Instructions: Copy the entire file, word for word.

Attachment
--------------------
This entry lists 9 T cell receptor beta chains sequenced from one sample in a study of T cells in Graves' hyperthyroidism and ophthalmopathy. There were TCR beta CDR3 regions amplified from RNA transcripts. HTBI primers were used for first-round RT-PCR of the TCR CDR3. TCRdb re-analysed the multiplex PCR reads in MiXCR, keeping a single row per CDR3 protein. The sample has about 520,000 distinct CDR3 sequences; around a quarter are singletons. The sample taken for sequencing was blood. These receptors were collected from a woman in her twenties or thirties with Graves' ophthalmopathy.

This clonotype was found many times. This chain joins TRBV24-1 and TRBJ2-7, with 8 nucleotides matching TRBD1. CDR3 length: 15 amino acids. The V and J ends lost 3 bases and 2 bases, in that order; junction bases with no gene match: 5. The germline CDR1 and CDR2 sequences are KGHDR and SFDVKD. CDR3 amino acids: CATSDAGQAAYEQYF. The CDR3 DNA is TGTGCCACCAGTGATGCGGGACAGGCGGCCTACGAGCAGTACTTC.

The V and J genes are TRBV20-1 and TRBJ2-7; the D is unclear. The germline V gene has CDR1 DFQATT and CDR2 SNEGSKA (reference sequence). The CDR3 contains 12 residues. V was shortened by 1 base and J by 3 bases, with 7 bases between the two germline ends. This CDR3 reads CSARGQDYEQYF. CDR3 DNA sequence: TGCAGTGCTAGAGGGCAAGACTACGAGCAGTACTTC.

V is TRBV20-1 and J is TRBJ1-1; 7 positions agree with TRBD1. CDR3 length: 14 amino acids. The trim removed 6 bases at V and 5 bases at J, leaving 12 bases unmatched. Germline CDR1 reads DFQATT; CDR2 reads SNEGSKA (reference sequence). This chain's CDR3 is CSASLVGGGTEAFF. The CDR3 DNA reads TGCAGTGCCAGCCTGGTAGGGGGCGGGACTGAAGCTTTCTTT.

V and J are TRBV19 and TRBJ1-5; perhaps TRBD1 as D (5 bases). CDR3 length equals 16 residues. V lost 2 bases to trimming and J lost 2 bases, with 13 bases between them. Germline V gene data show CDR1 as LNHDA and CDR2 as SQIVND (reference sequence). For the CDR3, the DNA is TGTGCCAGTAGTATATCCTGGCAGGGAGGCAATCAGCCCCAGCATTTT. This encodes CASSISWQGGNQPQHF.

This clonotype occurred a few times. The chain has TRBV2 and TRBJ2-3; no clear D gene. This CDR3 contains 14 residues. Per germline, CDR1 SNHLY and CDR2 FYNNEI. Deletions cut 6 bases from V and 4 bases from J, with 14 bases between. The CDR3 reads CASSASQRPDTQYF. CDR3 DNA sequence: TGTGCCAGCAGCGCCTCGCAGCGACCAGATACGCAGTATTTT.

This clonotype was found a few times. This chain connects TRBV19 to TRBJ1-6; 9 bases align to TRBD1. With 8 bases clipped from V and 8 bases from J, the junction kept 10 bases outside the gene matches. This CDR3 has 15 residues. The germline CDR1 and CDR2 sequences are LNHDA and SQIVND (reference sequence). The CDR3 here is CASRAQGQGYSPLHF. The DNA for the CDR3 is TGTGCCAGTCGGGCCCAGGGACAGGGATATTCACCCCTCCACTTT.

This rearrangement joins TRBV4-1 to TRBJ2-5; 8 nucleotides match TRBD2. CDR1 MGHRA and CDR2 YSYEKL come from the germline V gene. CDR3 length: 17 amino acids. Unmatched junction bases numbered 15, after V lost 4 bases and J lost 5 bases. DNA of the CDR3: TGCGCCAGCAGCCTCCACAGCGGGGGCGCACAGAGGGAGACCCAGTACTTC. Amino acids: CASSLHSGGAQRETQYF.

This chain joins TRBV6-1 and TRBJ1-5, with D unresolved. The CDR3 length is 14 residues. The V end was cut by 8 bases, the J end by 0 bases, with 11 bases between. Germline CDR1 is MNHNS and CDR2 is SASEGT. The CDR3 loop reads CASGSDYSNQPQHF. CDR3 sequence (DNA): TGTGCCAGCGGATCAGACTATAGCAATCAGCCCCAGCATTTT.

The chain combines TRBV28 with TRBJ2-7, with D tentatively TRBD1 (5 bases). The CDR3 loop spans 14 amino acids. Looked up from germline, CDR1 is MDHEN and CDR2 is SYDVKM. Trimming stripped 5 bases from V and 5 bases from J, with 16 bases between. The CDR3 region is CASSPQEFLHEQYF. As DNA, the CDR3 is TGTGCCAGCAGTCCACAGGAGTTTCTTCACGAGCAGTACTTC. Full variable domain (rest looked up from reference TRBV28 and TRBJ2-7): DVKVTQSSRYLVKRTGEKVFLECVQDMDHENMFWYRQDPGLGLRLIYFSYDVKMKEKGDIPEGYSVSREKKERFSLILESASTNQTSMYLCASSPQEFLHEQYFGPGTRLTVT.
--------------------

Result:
This entry lists 9 T cell receptor beta chains sequenced from one sample in a study of T cells in Graves' hyperthyroidism and ophthalmopathy. There were TCR beta CDR3 regions amplified from RNA transcripts. HTBI primers were used for first-round RT-PCR of the TCR CDR3. TCRdb re-analysed the multiplex PCR reads in MiXCR, keeping a single row per CDR3 protein. The sample has about 520,000 distinct CDR3 sequences; around a quarter are singletons. The sample taken for sequencing was blood. These receptors were collected from a woman in her twenties or thirties with Graves' ophthalmopathy.

This clonotype was found many times. This chain joins TRBV24-1 and TRBJ2-7, with 8 nucleotides matching TRBD1. CDR3 length: 15 amino acids. The V and J ends lost 3 bases and 2 bases, in that order; junction bases with no gene match: 5. The germline CDR1 and CDR2 sequences are KGHDR and SFDVKD. CDR3 amino acids: CATSDAGQAAYEQYF. The CDR3 DNA is TGTGCCACCAGTGATGCGGGACAGGCGGCCTACGAGCAGTACTTC.

The V and J genes are TRBV20-1 and TRBJ2-7; the D is unclear. The germline V gene has CDR1 DFQATT and CDR2 SNEGSKA (reference sequence). The CDR3 contains 12 residues. V was shortened by 1 base and J by 3 bases, with 7 bases between the two germline ends. This CDR3 reads CSARGQDYEQYF. CDR3 DNA sequence: TGCAGTGCTAGAGGGCAAGACTACGAGCAGTACTTC.

V is TRBV20-1 and J is TRBJ1-1; 7 positions agree with TRBD1. CDR3 length: 14 amino acids. The trim removed 6 bases at V and 5 bases at J, leaving 12 bases unmatched. Germline CDR1 reads DFQATT; CDR2 reads SNEGSKA (reference sequence). This chain's CDR3 is CSASLVGGGTEAFF. The CDR3 DNA reads TGCAGTGCCAGCCTGGTAGGGGGCGGGACTGAAGCTTTCTTT.

V and J are TRBV19 and TRBJ1-5; perhaps TRBD1 as D (5 bases). CDR3 length equals 16 residues. V lost 2 bases to trimming and J lost 2 bases, with 13 bases between them. Germline V gene data show CDR1 as LNHDA and CDR2 as SQIVND (reference sequence). For the CDR3, the DNA is TGTGCCAGTAGTATATCCTGGCAGGGAGGCAATCAGCCCCAGCATTTT. This encodes CASSISWQGGNQPQHF.

This clonotype occurred a few times. The chain has TRBV2 and TRBJ2-3; no clear D gene. This CDR3 contains 14 residues. Per germline, CDR1 SNHLY and CDR2 FYNNEI. Deletions cut 6 bases from V and 4 bases from J, with 14 bases between. The CDR3 reads CASSASQRPDTQYF. CDR3 DNA sequence: TGTGCCAGCAGCGCCTCGCAGCGACCAGATACGCAGTATTTT.

This clonotype was found a few times. This chain connects TRBV19 to TRBJ1-6; 9 bases align to TRBD1. With 8 bases clipped from V and 8 bases from J, the junction kept 10 bases outside the gene matches. This CDR3 has 15 residues. The germline CDR1 and CDR2 sequences are LNHDA and SQIVND (reference sequence). The CDR3 here is CASRAQGQGYSPLHF. The DNA for the CDR3 is TGTGCCAGTCGGGCCCAGGGACAGGGATATTCACCCCTCCACTTT.

This rearrangement joins TRBV4-1 to TRBJ2-5; 8 nucleotides match TRBD2. CDR1 MGHRA and CDR2 YSYEKL come from the germline V gene. CDR3 length: 17 amino acids. Unmatched junction bases numbered 15, after V lost 4 bases and J lost 5 bases. DNA of the CDR3: TGCGCCAGCAGCCTCCACAGCGGGGGCGCACAGAGGGAGACCCAGTACTTC. Amino acids: CASSLHSGGAQRETQYF.

This chain joins TRBV6-1 and TRBJ1-5, with D unresolved. The CDR3 length is 14 residues. The V end was cut by 8 bases, the J end by 0 bases, with 11 bases between. Germline CDR1 is MNHNS and CDR2 is SASEGT. The CDR3 loop reads CASGSDYSNQPQHF. CDR3 sequence (DNA): TGTGCCAGCGGATCAGACTATAGCAATCAGCCCCAGCATTTT.

The chain combines TRBV28 with TRBJ2-7, with D tentatively TRBD1 (5 bases). The CDR3 loop spans 14 amino acids. Looked up from germline, CDR1 is MDHEN and CDR2 is SYDVKM. Trimming stripped 5 bases from V and 5 bases from J, with 16 bases between. The CDR3 region is CASSPQEFLHEQYF. As DNA, the CDR3 is TGTGCCAGCAGTCCACAGGAGTTTCTTCACGAGCAGTACTTC. Full variable domain (rest looked up from reference TRBV28 and TRBJ2-7): DVKVTQSSRYLVKRTGEKVFLECVQDMDHENMFWYRQDPGLGLRLIYFSYDVKMKEKGDIPEGYSVSREKKERFSLILESASTNQTSMYLCASSPQEFLHEQYFGPGTRLTVT.